The Handmaid's Tale

Episode 2: “Birth Day” — The Generational Divide and Return to “Tradition”

“A return to traditional values. That’s what they fought for,” Offred wryly comments in the first episode of The Handmaid’s Tale.

The authority figures of Gilead decry the progressive values of the past years — Tinder, birth control, contraception, homosexuality — anything that interrupt the idealized nuclear family. But in following an Old Testament reading of the Bible — the verses of which are sprinkled offhandedly throughout the show — they managed to disrupt that nuclear family even further. The concept of surrogacy is nothing new, but the monthly ritual of impregnating the Handmaid while she lies in the lap of the Wife is — a rite the government derived from a literal reading of a Biblical passage in which Rachel pleads with Jacob to have children by her handmaid Bilhah — is something else.

Like the passage, Gilead takes to Bible with an Old Testament fervor — only it doesn’t seem to pay much attention to the religion itself, only using passages to pass laws that suit them.

“A priest, a doctor, a gay man. I think I heard this joke once. This wasn’t the punch line,” Offred says wearily as she and Ofglen pass a wall whereupon three men have been hung to their death as punishment for their crimes.

The Handmaid's Tale

Later, a newly befriended Offred and Ofglen pass by that wall, speaking in hurried whispers about their past lives — June as an assistant book editor, and Ofglen as a lesbian student from Missouri living in Cambridge. Ofglen had to hide her sexuality, as being gay is deemed one of the highest crimes, punishable by death. “Gender traitors” they call it, with Gilead banning the word “gay” completely. I don’t have to mention what a political lightning rod gay rights have been in our world, which threaten to backslide even after the Supreme Court ruled on gay marriage. The campaign against transgender students using bathrooms of their preference is still raging, with Attorney General Jeff Sessions signaling that transgender rights would no longer be protected under civil rights law. Just last month, a Scottish politician compared gay people to gorillas. It was only six years ago that President Obama repealed “Don’t Ask Don’t Tell,” but its effects and the culture from which it sprang still echoes today — and in The Handmaid’s Tale.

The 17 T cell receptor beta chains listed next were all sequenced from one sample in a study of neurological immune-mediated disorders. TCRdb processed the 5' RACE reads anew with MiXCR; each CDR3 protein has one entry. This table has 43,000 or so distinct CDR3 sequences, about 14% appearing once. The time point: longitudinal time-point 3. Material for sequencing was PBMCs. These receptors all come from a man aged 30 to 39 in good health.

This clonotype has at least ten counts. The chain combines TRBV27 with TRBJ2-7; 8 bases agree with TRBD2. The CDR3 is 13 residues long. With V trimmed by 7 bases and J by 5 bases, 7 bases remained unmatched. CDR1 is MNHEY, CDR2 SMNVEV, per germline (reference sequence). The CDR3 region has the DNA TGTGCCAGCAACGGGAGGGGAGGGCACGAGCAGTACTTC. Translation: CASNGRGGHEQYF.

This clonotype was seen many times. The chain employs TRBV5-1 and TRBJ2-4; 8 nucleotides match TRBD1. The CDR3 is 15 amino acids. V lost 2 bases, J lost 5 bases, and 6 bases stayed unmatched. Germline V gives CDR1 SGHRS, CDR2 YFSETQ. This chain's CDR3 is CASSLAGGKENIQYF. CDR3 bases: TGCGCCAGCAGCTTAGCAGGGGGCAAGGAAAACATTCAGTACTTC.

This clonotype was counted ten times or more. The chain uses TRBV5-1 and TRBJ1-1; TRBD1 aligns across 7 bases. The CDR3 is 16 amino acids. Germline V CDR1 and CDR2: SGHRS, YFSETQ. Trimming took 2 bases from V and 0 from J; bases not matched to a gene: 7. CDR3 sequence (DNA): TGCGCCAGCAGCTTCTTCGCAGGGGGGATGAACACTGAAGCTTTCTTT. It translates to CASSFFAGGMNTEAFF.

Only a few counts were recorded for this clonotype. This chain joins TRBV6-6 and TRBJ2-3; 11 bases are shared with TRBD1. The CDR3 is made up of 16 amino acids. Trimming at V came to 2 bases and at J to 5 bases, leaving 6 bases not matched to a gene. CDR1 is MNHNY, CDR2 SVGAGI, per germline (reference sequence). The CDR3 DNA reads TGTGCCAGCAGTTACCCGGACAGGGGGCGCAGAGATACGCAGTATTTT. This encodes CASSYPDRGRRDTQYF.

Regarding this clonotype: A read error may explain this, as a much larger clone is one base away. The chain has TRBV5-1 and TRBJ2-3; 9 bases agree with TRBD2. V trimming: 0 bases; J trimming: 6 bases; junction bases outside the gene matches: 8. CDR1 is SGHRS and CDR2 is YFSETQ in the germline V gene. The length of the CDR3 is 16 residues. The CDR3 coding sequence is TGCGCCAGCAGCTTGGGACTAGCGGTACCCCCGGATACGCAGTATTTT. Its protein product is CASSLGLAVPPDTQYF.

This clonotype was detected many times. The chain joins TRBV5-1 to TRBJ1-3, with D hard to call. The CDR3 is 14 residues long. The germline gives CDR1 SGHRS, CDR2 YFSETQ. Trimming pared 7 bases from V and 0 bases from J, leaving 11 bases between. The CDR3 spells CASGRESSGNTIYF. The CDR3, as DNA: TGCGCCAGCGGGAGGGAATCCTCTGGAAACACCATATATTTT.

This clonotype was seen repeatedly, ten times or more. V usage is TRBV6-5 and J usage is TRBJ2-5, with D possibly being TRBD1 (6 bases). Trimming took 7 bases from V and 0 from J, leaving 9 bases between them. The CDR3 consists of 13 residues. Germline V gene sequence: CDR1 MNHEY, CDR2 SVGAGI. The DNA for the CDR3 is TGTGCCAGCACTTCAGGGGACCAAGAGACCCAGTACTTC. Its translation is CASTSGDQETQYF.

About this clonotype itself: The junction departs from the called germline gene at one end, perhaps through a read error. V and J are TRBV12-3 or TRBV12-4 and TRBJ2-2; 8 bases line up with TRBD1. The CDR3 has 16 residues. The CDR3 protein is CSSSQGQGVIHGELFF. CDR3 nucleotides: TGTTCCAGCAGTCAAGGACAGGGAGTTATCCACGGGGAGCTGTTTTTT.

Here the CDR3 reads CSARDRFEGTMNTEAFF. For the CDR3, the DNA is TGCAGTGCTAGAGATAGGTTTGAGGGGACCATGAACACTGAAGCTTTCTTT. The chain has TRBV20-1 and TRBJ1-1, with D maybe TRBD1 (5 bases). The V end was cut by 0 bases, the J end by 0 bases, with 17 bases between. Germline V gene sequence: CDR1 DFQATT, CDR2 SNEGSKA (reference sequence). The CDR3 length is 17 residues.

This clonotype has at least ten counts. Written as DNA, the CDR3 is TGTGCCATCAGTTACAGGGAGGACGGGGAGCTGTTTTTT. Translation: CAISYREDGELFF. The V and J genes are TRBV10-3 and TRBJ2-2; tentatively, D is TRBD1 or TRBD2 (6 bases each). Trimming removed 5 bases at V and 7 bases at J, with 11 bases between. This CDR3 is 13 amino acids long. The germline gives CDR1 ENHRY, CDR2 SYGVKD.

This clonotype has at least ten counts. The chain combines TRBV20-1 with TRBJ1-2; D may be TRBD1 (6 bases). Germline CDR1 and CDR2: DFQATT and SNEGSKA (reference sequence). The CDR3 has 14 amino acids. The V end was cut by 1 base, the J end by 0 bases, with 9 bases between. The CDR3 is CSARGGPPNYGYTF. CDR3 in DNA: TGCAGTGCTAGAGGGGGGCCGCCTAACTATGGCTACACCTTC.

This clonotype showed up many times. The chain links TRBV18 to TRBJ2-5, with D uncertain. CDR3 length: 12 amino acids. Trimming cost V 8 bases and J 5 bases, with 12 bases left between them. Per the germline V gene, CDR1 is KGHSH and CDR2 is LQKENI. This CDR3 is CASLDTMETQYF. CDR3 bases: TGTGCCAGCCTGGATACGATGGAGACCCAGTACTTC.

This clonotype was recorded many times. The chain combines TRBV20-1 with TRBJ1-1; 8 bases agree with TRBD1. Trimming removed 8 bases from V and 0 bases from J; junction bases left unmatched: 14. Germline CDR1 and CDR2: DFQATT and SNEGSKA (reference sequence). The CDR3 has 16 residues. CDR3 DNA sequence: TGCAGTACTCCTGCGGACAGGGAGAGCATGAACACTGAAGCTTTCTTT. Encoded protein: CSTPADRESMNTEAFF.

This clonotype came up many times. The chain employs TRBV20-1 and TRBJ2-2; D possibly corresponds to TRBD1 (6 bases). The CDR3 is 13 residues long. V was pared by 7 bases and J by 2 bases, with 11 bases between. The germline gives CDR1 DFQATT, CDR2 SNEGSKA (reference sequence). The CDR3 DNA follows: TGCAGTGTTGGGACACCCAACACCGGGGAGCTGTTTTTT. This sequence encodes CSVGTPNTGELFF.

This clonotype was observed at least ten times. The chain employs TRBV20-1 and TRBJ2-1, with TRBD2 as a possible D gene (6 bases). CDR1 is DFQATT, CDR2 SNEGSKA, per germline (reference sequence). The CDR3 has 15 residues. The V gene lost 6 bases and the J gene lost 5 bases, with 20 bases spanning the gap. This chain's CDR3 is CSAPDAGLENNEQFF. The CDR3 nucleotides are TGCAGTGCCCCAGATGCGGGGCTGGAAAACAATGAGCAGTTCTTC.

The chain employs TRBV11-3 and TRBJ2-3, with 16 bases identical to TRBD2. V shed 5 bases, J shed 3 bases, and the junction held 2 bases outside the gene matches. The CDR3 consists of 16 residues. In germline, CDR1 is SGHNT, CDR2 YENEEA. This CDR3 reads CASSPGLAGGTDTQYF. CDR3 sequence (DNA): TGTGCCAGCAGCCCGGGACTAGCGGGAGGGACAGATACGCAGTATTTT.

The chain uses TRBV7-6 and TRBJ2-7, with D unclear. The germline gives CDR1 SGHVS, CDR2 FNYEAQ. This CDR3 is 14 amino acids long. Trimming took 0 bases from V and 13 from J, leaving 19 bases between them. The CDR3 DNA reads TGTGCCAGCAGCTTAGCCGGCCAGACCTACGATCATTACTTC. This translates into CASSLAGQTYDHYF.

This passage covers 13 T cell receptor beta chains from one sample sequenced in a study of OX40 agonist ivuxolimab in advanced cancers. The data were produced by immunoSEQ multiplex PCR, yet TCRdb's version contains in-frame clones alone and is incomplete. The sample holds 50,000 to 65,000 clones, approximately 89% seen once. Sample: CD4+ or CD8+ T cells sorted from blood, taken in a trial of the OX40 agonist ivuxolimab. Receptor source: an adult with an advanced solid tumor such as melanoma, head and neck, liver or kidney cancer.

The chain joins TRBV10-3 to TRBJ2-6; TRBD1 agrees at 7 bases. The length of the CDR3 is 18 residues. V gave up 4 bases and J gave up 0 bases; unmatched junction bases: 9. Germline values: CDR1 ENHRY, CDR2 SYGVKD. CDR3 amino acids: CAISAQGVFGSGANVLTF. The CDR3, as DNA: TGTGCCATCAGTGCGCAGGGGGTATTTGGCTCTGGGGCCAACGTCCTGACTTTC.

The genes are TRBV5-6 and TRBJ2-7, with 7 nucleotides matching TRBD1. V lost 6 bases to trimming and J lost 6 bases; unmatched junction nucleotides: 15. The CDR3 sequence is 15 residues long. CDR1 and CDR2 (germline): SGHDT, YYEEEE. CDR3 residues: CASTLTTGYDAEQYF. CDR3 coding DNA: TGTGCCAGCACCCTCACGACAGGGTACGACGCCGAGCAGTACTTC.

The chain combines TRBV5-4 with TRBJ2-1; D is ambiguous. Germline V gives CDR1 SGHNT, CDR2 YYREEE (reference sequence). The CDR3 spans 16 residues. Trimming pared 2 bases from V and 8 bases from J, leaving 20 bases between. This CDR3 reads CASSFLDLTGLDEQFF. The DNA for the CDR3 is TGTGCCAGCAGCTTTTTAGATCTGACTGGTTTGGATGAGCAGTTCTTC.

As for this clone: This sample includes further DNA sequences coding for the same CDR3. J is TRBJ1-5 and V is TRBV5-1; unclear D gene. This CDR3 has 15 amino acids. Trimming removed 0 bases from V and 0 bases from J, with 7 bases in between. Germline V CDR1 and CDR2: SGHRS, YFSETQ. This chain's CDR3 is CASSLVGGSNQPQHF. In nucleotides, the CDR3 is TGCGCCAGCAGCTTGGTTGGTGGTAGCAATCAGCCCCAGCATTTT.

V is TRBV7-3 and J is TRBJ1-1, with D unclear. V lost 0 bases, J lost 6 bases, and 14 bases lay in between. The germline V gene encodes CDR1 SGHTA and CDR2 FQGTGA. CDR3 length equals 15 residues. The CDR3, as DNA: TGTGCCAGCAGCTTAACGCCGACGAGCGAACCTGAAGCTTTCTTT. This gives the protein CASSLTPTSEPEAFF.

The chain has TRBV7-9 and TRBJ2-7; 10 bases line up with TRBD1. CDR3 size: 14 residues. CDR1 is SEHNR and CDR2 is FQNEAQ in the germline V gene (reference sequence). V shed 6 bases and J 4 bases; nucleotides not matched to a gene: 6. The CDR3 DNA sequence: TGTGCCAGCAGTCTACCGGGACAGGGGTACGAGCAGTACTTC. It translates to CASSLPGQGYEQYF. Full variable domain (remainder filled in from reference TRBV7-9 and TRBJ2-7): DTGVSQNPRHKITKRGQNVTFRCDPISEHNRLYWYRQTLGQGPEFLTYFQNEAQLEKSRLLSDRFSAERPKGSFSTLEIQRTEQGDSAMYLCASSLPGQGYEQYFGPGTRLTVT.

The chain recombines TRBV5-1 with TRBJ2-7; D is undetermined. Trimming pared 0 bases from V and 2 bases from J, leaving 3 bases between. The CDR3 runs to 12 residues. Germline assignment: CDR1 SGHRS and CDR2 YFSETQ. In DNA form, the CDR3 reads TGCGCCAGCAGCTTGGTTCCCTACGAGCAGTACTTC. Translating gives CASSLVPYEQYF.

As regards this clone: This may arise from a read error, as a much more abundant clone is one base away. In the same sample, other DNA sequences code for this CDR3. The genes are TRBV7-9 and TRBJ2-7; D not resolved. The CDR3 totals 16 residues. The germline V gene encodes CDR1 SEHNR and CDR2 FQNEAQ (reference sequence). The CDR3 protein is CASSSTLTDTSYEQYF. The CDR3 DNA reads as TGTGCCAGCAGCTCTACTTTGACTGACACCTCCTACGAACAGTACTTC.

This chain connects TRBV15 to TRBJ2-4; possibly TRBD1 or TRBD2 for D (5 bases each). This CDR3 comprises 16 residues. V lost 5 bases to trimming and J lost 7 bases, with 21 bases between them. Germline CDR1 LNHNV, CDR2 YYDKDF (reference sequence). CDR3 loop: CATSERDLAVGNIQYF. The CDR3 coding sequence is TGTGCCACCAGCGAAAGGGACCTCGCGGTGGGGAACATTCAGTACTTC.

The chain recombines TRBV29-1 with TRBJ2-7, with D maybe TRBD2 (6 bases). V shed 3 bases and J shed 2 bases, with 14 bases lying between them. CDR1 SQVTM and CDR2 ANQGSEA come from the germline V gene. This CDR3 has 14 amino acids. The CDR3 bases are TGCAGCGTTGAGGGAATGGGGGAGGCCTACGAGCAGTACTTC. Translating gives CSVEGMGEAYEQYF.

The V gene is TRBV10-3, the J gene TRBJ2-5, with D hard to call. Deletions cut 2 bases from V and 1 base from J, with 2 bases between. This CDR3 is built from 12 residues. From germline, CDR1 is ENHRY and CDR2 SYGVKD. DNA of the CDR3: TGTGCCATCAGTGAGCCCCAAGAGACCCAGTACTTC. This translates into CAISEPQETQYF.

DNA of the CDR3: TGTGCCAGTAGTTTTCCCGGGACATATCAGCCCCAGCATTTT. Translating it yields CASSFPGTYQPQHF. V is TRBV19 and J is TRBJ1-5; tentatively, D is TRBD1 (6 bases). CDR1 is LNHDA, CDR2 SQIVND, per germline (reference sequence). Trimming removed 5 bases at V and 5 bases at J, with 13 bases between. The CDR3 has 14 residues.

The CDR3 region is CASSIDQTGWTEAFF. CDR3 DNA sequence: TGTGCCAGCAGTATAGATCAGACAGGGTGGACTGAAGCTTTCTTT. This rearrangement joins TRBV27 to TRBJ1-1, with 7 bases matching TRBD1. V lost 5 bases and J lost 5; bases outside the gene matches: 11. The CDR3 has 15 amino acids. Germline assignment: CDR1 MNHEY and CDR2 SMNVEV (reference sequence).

Ofglen is not just a secret lesbian, however, she is also a member of the resistance. She pleads with Offred to join them and give them information on her Commander, one of the highest-ranked figures in Gilead. In a stroke of luck, Offred finds herself invited by her Commander for a private, after-dark meeting, in which he asks if she wants to play Scrabble.

This is where the show could have taken another chance for commentary, by casting the Commander and Serena Joy as older and unable to bear children, as they were in the books. It makes sense in terms of today’s generational divides, how older generations are responsible for a sliding backwards of progress — they were the ones who voted for Brexit and Trump, promised a return to the lost years before globalization and the dangers of war and refugees. With an older Commander and Serena, it would be a fascinating view of the generation who got what they wanted, and had to reap those consequences. The only positive I can see to a young Commander challenging Offred to Scrabble is that it becomes about the young, beautiful surrogates like Ivanka and Jared Kushner or Paul Ryan, who espouse dangerous ideology that we don’t pay attention to because they seem safe.

The “return to tradition” seems most present with the birth of Janine’s baby, which all of the Handmaids attend in an orgy of chanting and labor. While the wives conduct their own placebo birthing ritual, the Handmaids surround Janine in a womb-like mass, forgoing doctors and gynecologists in favor of the tent-like conditions of Biblical times.